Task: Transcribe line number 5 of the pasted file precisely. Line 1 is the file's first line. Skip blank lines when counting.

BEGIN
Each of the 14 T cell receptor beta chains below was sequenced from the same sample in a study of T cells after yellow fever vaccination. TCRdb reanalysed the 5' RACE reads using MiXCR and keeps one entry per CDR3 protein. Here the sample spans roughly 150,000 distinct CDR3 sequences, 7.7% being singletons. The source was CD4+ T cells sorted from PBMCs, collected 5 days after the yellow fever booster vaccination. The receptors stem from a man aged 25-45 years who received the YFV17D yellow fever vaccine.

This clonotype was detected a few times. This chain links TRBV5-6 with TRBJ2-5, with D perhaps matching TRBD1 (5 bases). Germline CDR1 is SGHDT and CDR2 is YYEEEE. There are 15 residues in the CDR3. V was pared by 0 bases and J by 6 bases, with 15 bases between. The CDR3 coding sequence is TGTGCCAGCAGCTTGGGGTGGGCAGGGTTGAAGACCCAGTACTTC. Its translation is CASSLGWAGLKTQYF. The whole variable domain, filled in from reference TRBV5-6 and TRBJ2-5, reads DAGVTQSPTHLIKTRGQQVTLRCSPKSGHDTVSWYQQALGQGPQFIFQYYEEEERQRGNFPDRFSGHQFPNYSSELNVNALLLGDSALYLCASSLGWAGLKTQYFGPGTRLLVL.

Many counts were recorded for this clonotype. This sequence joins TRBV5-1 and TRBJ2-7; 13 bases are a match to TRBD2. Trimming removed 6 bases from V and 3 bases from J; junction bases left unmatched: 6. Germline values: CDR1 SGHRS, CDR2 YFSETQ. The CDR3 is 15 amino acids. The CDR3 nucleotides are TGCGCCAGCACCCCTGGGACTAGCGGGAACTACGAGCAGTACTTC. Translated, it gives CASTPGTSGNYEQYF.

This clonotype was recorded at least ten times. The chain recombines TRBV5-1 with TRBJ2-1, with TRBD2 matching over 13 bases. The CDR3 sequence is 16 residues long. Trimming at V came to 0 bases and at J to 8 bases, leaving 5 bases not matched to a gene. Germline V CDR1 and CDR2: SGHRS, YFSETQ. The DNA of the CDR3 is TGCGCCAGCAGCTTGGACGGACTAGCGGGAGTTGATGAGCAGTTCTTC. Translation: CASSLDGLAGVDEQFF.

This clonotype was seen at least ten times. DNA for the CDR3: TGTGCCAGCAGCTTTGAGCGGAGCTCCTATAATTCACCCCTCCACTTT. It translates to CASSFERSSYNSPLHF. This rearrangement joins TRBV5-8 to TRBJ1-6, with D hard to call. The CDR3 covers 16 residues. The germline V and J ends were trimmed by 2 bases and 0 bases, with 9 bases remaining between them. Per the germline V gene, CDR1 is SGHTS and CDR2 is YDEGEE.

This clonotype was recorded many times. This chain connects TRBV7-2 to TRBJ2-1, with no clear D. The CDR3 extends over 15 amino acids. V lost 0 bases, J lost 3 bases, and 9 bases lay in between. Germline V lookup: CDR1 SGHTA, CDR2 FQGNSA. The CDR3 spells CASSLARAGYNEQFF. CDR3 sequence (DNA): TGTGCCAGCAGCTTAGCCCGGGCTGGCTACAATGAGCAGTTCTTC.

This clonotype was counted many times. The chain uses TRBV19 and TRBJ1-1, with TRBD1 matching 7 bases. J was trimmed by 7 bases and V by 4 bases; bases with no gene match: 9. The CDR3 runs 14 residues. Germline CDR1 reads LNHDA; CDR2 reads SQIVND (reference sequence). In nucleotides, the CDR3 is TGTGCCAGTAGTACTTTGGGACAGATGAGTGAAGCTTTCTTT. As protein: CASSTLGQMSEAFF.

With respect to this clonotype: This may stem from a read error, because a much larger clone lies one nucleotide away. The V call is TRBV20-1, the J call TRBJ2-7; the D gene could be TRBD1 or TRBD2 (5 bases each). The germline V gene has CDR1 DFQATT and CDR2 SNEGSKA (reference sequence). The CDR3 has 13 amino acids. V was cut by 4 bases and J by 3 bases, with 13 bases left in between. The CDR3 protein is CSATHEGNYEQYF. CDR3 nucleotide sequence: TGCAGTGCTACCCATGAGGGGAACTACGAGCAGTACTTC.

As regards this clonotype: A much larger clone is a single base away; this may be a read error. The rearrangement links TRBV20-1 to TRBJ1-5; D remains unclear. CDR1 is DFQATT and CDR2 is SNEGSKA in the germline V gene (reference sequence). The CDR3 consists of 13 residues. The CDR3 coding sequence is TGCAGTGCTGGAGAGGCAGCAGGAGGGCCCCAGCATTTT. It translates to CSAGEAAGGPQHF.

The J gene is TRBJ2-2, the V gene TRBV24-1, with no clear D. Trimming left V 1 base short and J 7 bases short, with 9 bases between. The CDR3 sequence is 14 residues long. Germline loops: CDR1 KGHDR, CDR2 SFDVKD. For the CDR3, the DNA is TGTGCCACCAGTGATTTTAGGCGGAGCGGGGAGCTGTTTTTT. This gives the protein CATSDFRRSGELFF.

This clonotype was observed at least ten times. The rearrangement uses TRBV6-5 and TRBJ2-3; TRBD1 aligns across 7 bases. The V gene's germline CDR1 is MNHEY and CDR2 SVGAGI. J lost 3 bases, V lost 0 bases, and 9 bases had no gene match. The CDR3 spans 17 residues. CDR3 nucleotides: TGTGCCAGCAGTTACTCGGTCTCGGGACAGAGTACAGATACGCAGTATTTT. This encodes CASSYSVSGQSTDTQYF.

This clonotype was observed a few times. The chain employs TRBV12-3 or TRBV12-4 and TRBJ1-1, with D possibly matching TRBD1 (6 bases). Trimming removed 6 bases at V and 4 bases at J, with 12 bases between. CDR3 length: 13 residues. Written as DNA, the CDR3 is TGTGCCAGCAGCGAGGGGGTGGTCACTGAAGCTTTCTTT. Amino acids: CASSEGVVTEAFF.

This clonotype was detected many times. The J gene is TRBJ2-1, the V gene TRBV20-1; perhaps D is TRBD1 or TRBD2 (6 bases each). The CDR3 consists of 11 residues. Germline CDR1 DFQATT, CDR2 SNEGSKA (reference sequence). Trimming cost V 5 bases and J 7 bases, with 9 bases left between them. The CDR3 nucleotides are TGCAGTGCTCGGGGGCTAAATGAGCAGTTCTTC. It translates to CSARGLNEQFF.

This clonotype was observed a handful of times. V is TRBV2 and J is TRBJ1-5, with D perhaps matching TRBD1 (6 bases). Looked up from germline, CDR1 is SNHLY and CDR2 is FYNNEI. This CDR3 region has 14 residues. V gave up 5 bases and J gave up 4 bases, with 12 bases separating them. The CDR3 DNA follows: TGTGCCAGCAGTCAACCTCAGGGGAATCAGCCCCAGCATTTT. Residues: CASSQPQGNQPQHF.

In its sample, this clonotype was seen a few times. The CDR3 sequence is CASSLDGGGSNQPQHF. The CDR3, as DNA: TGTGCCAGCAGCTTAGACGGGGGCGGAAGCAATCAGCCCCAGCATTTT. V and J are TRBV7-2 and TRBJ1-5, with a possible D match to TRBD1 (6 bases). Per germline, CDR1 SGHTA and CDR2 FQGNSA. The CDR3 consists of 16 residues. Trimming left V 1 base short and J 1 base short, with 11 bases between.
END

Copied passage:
This clonotype was seen at least ten times. DNA for the CDR3: TGTGCCAGCAGCTTTGAGCGGAGCTCCTATAATTCACCCCTCCACTTT. It translates to CASSFERSSYNSPLHF. This rearrangement joins TRBV5-8 to TRBJ1-6, with D hard to call. The CDR3 covers 16 residues. The germline V and J ends were trimmed by 2 bases and 0 bases, with 9 bases remaining between them. Per the germline V gene, CDR1 is SGHTS and CDR2 is YDEGEE.